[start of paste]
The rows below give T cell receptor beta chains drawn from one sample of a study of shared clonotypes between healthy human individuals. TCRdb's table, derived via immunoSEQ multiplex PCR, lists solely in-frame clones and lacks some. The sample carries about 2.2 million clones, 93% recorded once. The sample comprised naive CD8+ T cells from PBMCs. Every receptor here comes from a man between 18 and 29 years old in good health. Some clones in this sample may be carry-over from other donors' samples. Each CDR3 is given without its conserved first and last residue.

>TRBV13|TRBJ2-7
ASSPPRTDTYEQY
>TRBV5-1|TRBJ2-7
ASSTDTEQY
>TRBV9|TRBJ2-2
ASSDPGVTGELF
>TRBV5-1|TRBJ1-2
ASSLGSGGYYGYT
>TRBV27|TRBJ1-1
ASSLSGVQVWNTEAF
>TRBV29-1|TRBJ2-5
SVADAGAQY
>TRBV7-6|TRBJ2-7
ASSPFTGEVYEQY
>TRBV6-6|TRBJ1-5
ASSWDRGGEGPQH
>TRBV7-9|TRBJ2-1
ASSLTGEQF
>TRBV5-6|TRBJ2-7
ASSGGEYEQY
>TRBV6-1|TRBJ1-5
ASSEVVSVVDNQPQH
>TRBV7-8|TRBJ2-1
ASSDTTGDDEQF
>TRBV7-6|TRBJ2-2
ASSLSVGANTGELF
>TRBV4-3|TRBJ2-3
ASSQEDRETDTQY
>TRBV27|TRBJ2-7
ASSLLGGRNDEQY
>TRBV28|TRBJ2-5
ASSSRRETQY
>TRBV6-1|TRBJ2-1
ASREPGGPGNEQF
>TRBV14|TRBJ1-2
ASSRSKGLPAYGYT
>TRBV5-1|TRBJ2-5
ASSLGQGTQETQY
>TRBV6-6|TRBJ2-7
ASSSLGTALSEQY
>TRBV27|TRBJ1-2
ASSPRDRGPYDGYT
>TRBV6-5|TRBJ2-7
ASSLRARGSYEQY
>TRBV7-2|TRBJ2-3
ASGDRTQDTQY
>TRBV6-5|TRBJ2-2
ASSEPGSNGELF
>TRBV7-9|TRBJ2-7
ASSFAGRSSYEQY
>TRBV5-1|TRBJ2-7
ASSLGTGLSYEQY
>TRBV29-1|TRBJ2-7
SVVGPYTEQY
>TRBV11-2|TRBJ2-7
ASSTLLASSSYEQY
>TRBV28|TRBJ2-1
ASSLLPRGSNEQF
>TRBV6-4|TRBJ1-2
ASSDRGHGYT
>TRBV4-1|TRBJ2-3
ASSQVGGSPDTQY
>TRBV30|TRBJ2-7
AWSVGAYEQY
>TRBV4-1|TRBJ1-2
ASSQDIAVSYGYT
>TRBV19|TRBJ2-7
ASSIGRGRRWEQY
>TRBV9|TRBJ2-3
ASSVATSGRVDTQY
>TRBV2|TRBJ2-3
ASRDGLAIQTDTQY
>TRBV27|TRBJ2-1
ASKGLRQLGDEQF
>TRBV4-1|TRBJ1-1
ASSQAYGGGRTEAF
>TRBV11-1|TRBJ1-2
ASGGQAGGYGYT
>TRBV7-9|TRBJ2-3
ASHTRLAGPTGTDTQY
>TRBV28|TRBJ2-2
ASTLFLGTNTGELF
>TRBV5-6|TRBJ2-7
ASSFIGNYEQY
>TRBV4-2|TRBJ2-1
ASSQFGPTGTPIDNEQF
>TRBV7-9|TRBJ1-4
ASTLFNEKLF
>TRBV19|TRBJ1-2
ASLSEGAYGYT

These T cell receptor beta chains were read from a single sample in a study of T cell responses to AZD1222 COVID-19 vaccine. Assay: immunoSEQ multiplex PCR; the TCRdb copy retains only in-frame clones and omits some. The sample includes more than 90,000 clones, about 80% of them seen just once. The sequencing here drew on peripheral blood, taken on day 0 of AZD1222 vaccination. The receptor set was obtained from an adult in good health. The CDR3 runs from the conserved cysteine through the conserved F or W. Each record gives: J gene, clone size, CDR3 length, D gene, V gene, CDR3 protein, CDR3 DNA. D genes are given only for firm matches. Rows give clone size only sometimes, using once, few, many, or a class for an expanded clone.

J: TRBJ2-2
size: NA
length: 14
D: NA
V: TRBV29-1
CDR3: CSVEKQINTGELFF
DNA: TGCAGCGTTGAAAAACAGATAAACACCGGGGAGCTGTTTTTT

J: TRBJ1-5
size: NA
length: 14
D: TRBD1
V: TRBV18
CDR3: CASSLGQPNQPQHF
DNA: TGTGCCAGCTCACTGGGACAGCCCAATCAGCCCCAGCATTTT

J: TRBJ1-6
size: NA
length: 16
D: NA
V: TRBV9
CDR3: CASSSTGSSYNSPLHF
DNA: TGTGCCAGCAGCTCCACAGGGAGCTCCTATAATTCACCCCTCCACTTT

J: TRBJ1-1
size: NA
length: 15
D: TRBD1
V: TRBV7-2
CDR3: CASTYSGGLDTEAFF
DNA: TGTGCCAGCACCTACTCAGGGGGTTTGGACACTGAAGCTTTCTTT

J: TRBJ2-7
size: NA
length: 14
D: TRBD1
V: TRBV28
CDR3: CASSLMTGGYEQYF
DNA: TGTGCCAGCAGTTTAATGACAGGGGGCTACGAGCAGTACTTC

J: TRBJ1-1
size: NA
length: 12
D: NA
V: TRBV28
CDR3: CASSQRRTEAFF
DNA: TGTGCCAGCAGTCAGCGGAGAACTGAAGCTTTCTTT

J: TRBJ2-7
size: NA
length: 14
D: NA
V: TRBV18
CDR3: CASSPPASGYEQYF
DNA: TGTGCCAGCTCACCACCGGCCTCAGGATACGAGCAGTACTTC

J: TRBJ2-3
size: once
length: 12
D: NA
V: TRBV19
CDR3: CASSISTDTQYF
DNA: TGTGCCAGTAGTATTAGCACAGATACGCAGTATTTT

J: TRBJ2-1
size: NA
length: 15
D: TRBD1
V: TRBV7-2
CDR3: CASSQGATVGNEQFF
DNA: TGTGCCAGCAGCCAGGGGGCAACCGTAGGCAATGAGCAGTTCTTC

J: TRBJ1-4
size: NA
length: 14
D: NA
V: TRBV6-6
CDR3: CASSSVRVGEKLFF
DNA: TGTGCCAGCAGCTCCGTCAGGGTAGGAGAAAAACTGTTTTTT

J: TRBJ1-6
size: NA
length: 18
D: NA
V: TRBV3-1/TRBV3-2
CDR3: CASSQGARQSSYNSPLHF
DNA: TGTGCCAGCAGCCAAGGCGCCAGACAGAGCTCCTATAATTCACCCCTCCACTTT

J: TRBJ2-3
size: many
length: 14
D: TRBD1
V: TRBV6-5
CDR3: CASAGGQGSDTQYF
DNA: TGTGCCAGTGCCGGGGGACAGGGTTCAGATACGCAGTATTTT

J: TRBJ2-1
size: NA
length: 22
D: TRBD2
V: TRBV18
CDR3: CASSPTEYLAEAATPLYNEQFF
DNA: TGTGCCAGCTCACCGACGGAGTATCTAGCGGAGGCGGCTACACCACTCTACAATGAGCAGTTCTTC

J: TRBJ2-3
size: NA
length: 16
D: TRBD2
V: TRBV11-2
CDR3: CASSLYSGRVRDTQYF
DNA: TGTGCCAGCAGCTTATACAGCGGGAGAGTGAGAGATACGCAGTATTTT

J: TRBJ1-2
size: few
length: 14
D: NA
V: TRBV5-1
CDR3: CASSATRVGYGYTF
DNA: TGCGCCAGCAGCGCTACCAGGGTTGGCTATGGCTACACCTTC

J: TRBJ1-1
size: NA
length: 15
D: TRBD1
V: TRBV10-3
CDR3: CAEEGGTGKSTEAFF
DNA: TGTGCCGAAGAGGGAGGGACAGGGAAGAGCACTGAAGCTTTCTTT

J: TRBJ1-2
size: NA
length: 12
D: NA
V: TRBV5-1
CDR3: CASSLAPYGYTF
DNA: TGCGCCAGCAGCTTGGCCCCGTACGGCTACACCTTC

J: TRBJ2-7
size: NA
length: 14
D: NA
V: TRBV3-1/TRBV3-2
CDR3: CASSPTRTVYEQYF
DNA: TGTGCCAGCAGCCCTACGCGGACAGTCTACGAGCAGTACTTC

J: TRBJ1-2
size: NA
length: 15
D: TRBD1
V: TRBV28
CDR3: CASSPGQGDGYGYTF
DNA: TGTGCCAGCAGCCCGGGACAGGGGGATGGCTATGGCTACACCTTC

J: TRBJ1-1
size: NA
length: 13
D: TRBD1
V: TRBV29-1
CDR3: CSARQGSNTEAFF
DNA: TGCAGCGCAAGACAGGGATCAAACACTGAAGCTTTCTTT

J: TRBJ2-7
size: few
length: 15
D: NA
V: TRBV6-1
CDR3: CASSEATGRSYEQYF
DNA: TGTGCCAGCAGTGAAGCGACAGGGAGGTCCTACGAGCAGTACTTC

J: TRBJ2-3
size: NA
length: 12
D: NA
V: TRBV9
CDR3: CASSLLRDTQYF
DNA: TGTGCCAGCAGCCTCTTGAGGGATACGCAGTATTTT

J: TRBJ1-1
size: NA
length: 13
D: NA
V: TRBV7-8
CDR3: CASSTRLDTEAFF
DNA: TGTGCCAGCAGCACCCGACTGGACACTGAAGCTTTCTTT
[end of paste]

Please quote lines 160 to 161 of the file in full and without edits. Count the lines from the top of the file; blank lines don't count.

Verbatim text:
V: TRBV6-6
CDR3: CASSSVRVGEKLFF